Move the camera to assert location, position of characters so that the audience is always able to follow the scene structure. The last thing you want to do is leave the viewer wondering what’s going on and ultimately detached from the film.

  • Use lines to create depth and dimension

Since you’re drawing 2 dimensional illustrations for a 3 dimensional scene, pay careful attention to lines, both drawn and imaginary. Creating a sense of depth should be one of your primary goals. Mix up different types of shots, such as one focusing on the foreground and ones that feature the background.

Imaginary lines called axis lines help artists establish focal points within a scene. Be mindful of where the axis lines are positioned or converge to avoid conflicts in composition. A common rule of thumb is that the axis line should never be crossed. The camera should always be facing one side of the axis lines in each scene to avoid confusing the audience.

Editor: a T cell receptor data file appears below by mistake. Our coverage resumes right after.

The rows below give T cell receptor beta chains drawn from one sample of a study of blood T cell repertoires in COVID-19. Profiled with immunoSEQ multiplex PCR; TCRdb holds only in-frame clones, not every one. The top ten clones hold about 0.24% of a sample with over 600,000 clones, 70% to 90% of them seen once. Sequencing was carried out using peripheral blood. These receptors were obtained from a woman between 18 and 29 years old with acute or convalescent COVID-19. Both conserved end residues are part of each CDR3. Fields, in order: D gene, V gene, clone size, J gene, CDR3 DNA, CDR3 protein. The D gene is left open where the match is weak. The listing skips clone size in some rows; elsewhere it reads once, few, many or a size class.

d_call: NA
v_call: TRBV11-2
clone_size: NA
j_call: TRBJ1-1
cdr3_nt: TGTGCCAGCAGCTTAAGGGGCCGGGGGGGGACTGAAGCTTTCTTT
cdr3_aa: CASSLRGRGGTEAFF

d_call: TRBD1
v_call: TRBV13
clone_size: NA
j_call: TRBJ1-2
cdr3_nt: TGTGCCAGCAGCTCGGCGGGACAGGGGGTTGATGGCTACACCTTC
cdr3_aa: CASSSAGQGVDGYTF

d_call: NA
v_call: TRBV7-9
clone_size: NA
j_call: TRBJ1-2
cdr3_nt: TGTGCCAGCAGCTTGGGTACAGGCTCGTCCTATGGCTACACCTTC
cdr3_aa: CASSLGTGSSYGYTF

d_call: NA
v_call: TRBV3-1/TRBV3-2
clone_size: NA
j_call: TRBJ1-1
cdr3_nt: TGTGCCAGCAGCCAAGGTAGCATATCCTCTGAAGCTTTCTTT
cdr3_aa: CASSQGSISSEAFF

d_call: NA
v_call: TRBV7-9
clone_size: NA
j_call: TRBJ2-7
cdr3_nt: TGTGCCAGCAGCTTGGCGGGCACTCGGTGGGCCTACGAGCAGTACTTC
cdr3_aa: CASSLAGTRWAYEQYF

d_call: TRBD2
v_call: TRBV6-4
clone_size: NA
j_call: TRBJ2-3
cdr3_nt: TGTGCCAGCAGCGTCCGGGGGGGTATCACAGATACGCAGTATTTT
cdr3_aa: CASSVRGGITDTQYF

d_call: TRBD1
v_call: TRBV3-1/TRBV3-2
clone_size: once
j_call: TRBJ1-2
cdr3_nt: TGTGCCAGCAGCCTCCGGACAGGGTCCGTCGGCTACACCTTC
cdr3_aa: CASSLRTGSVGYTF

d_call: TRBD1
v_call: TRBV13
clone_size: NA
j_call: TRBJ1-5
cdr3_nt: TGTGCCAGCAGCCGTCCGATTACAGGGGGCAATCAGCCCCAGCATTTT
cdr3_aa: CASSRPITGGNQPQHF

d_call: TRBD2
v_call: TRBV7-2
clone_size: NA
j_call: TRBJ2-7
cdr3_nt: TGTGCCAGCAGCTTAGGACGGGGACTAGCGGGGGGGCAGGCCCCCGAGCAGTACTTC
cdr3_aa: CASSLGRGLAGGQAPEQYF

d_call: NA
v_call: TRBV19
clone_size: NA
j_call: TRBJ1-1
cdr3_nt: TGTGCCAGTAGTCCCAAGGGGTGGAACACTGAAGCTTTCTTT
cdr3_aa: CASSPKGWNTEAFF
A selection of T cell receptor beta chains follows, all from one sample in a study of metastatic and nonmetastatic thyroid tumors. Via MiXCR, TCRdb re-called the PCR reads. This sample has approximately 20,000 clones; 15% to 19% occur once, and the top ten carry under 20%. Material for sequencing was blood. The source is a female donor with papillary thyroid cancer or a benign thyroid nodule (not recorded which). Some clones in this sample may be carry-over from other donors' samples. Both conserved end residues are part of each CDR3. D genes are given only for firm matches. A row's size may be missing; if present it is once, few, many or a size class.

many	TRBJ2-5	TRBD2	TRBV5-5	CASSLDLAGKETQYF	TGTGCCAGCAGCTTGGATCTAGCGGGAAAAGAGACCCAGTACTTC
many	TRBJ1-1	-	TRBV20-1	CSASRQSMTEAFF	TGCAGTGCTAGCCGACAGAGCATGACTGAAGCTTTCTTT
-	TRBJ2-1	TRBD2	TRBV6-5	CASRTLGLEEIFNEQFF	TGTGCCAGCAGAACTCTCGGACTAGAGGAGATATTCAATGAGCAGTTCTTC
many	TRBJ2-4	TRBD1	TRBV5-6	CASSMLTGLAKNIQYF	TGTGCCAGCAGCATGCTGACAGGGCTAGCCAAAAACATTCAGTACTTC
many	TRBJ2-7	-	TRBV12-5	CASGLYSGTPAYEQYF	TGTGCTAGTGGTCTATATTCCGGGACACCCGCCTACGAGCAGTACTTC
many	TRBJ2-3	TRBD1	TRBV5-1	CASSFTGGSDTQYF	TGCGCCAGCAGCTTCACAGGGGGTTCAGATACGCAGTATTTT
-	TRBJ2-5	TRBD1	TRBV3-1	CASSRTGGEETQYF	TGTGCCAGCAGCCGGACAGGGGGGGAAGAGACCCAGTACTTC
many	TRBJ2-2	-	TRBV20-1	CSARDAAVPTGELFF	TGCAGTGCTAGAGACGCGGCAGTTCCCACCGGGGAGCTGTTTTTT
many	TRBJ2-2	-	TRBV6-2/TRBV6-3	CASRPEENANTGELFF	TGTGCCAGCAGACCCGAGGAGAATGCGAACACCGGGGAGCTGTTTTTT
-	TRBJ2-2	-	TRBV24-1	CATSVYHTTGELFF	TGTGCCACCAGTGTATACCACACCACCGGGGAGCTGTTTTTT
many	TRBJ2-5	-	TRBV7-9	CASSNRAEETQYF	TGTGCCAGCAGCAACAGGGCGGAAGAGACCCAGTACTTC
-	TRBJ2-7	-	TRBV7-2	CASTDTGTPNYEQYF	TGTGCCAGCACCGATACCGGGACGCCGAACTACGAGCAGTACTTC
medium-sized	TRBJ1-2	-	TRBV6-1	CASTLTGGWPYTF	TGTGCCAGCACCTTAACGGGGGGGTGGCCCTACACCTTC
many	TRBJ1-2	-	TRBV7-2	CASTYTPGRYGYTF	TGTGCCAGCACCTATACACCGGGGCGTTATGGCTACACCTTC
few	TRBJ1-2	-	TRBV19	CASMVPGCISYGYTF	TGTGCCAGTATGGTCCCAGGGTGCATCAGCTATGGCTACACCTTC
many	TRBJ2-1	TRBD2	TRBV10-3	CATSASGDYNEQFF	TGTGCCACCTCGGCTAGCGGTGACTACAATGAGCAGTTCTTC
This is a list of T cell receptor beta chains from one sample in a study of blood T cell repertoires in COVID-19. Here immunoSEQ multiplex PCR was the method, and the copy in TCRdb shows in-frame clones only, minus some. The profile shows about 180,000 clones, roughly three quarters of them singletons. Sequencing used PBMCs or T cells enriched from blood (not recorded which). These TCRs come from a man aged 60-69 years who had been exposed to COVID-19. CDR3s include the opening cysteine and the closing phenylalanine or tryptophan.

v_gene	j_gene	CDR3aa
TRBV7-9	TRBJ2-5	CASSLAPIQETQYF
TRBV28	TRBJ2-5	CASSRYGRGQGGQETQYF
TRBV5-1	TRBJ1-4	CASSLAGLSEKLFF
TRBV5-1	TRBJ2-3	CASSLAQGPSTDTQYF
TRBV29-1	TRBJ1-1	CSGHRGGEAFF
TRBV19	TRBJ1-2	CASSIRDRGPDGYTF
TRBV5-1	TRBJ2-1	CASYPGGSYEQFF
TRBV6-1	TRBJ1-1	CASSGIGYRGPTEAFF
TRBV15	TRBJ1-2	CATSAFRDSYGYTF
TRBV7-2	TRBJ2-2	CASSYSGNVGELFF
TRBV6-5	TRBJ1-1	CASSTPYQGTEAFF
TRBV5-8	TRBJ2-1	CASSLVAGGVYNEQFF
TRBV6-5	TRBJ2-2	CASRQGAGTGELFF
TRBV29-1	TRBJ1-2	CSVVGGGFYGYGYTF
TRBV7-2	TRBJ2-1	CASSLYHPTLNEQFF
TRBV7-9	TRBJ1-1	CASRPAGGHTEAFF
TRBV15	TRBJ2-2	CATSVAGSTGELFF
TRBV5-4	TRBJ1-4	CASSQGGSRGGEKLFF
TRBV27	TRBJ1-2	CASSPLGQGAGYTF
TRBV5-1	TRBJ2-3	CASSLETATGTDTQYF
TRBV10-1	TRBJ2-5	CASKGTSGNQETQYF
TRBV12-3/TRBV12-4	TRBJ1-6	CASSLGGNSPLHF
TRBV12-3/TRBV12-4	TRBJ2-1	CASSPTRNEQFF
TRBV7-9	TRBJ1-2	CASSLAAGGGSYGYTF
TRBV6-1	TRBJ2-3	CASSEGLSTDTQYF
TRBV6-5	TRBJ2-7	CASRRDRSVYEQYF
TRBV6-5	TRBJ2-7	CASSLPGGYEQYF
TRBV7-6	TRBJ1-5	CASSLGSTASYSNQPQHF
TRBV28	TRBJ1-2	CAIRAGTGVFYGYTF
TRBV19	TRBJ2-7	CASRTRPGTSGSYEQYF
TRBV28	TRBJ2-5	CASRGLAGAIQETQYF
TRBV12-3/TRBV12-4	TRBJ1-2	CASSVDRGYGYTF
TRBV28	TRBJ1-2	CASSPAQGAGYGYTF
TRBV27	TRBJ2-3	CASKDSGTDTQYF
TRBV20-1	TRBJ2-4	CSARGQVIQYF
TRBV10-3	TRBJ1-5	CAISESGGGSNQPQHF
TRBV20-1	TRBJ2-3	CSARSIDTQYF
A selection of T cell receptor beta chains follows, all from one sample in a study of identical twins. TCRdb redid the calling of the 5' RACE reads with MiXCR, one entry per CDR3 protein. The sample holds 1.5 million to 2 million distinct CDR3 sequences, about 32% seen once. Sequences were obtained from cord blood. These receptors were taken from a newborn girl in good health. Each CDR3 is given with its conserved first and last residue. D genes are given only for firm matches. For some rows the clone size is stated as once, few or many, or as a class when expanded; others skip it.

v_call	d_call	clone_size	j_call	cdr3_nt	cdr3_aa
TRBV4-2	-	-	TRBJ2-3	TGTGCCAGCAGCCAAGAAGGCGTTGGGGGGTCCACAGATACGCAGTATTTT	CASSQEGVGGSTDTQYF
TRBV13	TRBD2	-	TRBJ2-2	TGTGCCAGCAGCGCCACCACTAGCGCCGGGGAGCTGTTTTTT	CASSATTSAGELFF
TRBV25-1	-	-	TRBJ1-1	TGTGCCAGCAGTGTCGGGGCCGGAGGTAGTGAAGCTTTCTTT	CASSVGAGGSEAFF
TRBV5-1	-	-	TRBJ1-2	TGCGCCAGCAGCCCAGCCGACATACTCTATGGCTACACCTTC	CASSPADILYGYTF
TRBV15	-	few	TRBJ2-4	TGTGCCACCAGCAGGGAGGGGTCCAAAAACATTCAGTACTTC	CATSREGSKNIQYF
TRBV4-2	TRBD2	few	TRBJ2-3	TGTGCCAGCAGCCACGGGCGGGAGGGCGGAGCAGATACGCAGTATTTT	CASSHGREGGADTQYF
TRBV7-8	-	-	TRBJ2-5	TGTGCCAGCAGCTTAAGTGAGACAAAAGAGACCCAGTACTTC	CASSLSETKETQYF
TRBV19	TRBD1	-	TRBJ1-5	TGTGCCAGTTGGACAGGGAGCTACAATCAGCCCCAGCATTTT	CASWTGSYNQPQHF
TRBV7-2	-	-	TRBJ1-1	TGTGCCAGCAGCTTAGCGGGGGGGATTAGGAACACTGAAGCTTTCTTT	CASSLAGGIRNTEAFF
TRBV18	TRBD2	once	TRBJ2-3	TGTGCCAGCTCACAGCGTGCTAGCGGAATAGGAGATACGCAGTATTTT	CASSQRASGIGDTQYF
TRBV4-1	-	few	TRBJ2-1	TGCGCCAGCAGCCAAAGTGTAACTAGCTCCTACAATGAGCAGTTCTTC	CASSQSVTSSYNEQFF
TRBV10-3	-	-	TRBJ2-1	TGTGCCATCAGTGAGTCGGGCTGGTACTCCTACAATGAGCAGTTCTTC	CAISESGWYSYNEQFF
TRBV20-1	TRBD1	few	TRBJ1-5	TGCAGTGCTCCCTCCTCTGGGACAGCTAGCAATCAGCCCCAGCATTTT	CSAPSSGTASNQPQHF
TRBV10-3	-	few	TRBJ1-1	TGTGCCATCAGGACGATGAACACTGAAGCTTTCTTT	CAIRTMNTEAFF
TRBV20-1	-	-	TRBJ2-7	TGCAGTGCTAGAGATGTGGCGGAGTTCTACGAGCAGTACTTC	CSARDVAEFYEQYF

Mistakes To Avoid

Artists can run into amateur mistakes when they create their storyboards. Watch out for these common errors:

  • Odd Camera Angles

Before you sketch a scene, consider the possible camera perspectives and avoid awkward angles. You want to draw shots not just from a human perspective, but shots that frame the scene in a natural way. Going for stylish, cinematic is encouraged, though don’t overdo it by opting for experimental shots that don’t add to the narrative you’re trying to tell. Try not to draw from diagonal angles or angles that are positioned directly up or down.